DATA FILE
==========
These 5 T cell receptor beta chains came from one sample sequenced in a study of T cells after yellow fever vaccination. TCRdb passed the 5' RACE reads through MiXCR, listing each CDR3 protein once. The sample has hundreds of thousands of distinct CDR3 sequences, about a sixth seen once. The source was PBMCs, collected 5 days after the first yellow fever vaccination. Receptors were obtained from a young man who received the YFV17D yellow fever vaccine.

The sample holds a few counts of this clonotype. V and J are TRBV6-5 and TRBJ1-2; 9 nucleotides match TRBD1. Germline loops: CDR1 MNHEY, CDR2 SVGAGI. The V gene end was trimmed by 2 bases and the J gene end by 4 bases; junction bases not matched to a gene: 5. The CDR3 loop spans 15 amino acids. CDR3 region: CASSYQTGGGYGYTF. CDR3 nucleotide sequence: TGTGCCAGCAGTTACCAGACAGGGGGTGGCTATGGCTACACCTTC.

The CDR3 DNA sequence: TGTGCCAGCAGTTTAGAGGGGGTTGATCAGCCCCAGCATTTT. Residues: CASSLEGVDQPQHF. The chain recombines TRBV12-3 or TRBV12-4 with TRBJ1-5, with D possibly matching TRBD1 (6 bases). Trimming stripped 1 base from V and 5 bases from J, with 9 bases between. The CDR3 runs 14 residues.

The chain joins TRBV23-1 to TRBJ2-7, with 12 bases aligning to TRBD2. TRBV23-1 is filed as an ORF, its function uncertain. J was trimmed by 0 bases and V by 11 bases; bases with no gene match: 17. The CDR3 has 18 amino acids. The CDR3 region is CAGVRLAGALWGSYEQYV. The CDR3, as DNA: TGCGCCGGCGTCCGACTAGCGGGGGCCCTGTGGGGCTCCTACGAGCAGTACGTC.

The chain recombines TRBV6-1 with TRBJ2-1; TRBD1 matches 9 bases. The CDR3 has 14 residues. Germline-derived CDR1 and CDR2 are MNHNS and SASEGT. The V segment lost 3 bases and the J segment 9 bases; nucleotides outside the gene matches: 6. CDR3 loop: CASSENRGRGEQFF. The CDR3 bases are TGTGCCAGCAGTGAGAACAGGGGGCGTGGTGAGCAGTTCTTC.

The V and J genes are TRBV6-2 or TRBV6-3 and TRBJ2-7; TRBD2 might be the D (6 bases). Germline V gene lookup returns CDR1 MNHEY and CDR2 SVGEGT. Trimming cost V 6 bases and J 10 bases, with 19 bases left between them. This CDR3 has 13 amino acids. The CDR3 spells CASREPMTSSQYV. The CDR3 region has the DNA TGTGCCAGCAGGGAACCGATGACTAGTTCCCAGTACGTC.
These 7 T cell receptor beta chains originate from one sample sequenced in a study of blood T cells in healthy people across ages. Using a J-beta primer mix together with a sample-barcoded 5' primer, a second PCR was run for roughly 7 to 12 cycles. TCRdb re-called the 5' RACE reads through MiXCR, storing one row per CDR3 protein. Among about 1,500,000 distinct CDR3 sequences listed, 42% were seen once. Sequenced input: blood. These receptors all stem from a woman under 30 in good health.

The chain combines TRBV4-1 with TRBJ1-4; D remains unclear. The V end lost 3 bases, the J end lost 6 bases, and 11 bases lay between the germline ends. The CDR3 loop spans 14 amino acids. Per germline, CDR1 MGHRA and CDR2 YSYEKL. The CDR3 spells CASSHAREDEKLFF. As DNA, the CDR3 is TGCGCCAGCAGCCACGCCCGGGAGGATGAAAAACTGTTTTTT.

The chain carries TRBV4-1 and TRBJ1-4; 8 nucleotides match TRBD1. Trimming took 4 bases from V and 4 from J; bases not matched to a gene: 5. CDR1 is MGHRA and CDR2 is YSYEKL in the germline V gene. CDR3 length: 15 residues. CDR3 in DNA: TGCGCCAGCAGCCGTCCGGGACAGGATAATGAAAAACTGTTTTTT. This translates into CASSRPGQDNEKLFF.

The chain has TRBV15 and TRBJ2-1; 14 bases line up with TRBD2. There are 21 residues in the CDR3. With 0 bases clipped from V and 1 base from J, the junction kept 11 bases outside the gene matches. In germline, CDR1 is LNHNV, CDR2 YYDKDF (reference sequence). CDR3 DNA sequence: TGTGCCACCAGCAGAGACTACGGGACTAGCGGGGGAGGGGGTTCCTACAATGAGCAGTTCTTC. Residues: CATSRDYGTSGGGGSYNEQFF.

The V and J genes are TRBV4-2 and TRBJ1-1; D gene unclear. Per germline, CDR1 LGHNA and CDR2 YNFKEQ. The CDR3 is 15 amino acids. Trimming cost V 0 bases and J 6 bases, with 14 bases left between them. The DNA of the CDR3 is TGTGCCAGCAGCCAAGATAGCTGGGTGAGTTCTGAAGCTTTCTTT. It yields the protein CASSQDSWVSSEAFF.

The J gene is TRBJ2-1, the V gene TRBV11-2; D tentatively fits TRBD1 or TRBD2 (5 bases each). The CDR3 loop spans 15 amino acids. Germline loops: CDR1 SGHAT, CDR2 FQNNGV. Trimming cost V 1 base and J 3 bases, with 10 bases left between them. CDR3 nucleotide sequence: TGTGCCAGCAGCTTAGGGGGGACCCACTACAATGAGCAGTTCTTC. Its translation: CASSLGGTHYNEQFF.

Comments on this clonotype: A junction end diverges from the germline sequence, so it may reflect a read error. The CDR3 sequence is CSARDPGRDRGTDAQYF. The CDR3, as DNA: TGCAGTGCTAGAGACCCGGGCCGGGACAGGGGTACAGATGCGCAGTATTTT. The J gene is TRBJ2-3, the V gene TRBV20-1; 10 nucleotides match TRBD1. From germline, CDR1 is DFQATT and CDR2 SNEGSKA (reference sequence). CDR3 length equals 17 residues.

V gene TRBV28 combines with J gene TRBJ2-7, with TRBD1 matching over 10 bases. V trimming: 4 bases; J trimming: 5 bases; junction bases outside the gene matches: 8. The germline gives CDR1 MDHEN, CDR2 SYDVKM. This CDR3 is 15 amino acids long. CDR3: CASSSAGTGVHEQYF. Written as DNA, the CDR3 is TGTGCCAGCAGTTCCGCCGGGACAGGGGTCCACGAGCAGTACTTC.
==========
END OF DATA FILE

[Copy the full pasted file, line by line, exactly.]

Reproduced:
These 5 T cell receptor beta chains came from one sample sequenced in a study of T cells after yellow fever vaccination. TCRdb passed the 5' RACE reads through MiXCR, listing each CDR3 protein once. The sample has hundreds of thousands of distinct CDR3 sequences, about a sixth seen once. The source was PBMCs, collected 5 days after the first yellow fever vaccination. Receptors were obtained from a young man who received the YFV17D yellow fever vaccine.

The sample holds a few counts of this clonotype. V and J are TRBV6-5 and TRBJ1-2; 9 nucleotides match TRBD1. Germline loops: CDR1 MNHEY, CDR2 SVGAGI. The V gene end was trimmed by 2 bases and the J gene end by 4 bases; junction bases not matched to a gene: 5. The CDR3 loop spans 15 amino acids. CDR3 region: CASSYQTGGGYGYTF. CDR3 nucleotide sequence: TGTGCCAGCAGTTACCAGACAGGGGGTGGCTATGGCTACACCTTC.

The CDR3 DNA sequence: TGTGCCAGCAGTTTAGAGGGGGTTGATCAGCCCCAGCATTTT. Residues: CASSLEGVDQPQHF. The chain recombines TRBV12-3 or TRBV12-4 with TRBJ1-5, with D possibly matching TRBD1 (6 bases). Trimming stripped 1 base from V and 5 bases from J, with 9 bases between. The CDR3 runs 14 residues.

The chain joins TRBV23-1 to TRBJ2-7, with 12 bases aligning to TRBD2. TRBV23-1 is filed as an ORF, its function uncertain. J was trimmed by 0 bases and V by 11 bases; bases with no gene match: 17. The CDR3 has 18 amino acids. The CDR3 region is CAGVRLAGALWGSYEQYV. The CDR3, as DNA: TGCGCCGGCGTCCGACTAGCGGGGGCCCTGTGGGGCTCCTACGAGCAGTACGTC.

The chain recombines TRBV6-1 with TRBJ2-1; TRBD1 matches 9 bases. The CDR3 has 14 residues. Germline-derived CDR1 and CDR2 are MNHNS and SASEGT. The V segment lost 3 bases and the J segment 9 bases; nucleotides outside the gene matches: 6. CDR3 loop: CASSENRGRGEQFF. The CDR3 bases are TGTGCCAGCAGTGAGAACAGGGGGCGTGGTGAGCAGTTCTTC.

The V and J genes are TRBV6-2 or TRBV6-3 and TRBJ2-7; TRBD2 might be the D (6 bases). Germline V gene lookup returns CDR1 MNHEY and CDR2 SVGEGT. Trimming cost V 6 bases and J 10 bases, with 19 bases left between them. This CDR3 has 13 amino acids. The CDR3 spells CASREPMTSSQYV. The CDR3 region has the DNA TGTGCCAGCAGGGAACCGATGACTAGTTCCCAGTACGTC.
These 7 T cell receptor beta chains originate from one sample sequenced in a study of blood T cells in healthy people across ages. Using a J-beta primer mix together with a sample-barcoded 5' primer, a second PCR was run for roughly 7 to 12 cycles. TCRdb re-called the 5' RACE reads through MiXCR, storing one row per CDR3 protein. Among about 1,500,000 distinct CDR3 sequences listed, 42% were seen once. Sequenced input: blood. These receptors all stem from a woman under 30 in good health.

The chain combines TRBV4-1 with TRBJ1-4; D remains unclear. The V end lost 3 bases, the J end lost 6 bases, and 11 bases lay between the germline ends. The CDR3 loop spans 14 amino acids. Per germline, CDR1 MGHRA and CDR2 YSYEKL. The CDR3 spells CASSHAREDEKLFF. As DNA, the CDR3 is TGCGCCAGCAGCCACGCCCGGGAGGATGAAAAACTGTTTTTT.

The chain carries TRBV4-1 and TRBJ1-4; 8 nucleotides match TRBD1. Trimming took 4 bases from V and 4 from J; bases not matched to a gene: 5. CDR1 is MGHRA and CDR2 is YSYEKL in the germline V gene. CDR3 length: 15 residues. CDR3 in DNA: TGCGCCAGCAGCCGTCCGGGACAGGATAATGAAAAACTGTTTTTT. This translates into CASSRPGQDNEKLFF.

The chain has TRBV15 and TRBJ2-1; 14 bases line up with TRBD2. There are 21 residues in the CDR3. With 0 bases clipped from V and 1 base from J, the junction kept 11 bases outside the gene matches. In germline, CDR1 is LNHNV, CDR2 YYDKDF (reference sequence). CDR3 DNA sequence: TGTGCCACCAGCAGAGACTACGGGACTAGCGGGGGAGGGGGTTCCTACAATGAGCAGTTCTTC. Residues: CATSRDYGTSGGGGSYNEQFF.

The V and J genes are TRBV4-2 and TRBJ1-1; D gene unclear. Per germline, CDR1 LGHNA and CDR2 YNFKEQ. The CDR3 is 15 amino acids. Trimming cost V 0 bases and J 6 bases, with 14 bases left between them. The DNA of the CDR3 is TGTGCCAGCAGCCAAGATAGCTGGGTGAGTTCTGAAGCTTTCTTT. It yields the protein CASSQDSWVSSEAFF.

The J gene is TRBJ2-1, the V gene TRBV11-2; D tentatively fits TRBD1 or TRBD2 (5 bases each). The CDR3 loop spans 15 amino acids. Germline loops: CDR1 SGHAT, CDR2 FQNNGV. Trimming cost V 1 base and J 3 bases, with 10 bases left between them. CDR3 nucleotide sequence: TGTGCCAGCAGCTTAGGGGGGACCCACTACAATGAGCAGTTCTTC. Its translation: CASSLGGTHYNEQFF.

Comments on this clonotype: A junction end diverges from the germline sequence, so it may reflect a read error. The CDR3 sequence is CSARDPGRDRGTDAQYF. The CDR3, as DNA: TGCAGTGCTAGAGACCCGGGCCGGGACAGGGGTACAGATGCGCAGTATTTT. The J gene is TRBJ2-3, the V gene TRBV20-1; 10 nucleotides match TRBD1. From germline, CDR1 is DFQATT and CDR2 SNEGSKA (reference sequence). CDR3 length equals 17 residues.

V gene TRBV28 combines with J gene TRBJ2-7, with TRBD1 matching over 10 bases. V trimming: 4 bases; J trimming: 5 bases; junction bases outside the gene matches: 8. The germline gives CDR1 MDHEN, CDR2 SYDVKM. This CDR3 is 15 amino acids long. CDR3: CASSSAGTGVHEQYF. Written as DNA, the CDR3 is TGTGCCAGCAGTTCCGCCGGGACAGGGGTCCACGAGCAGTACTTC.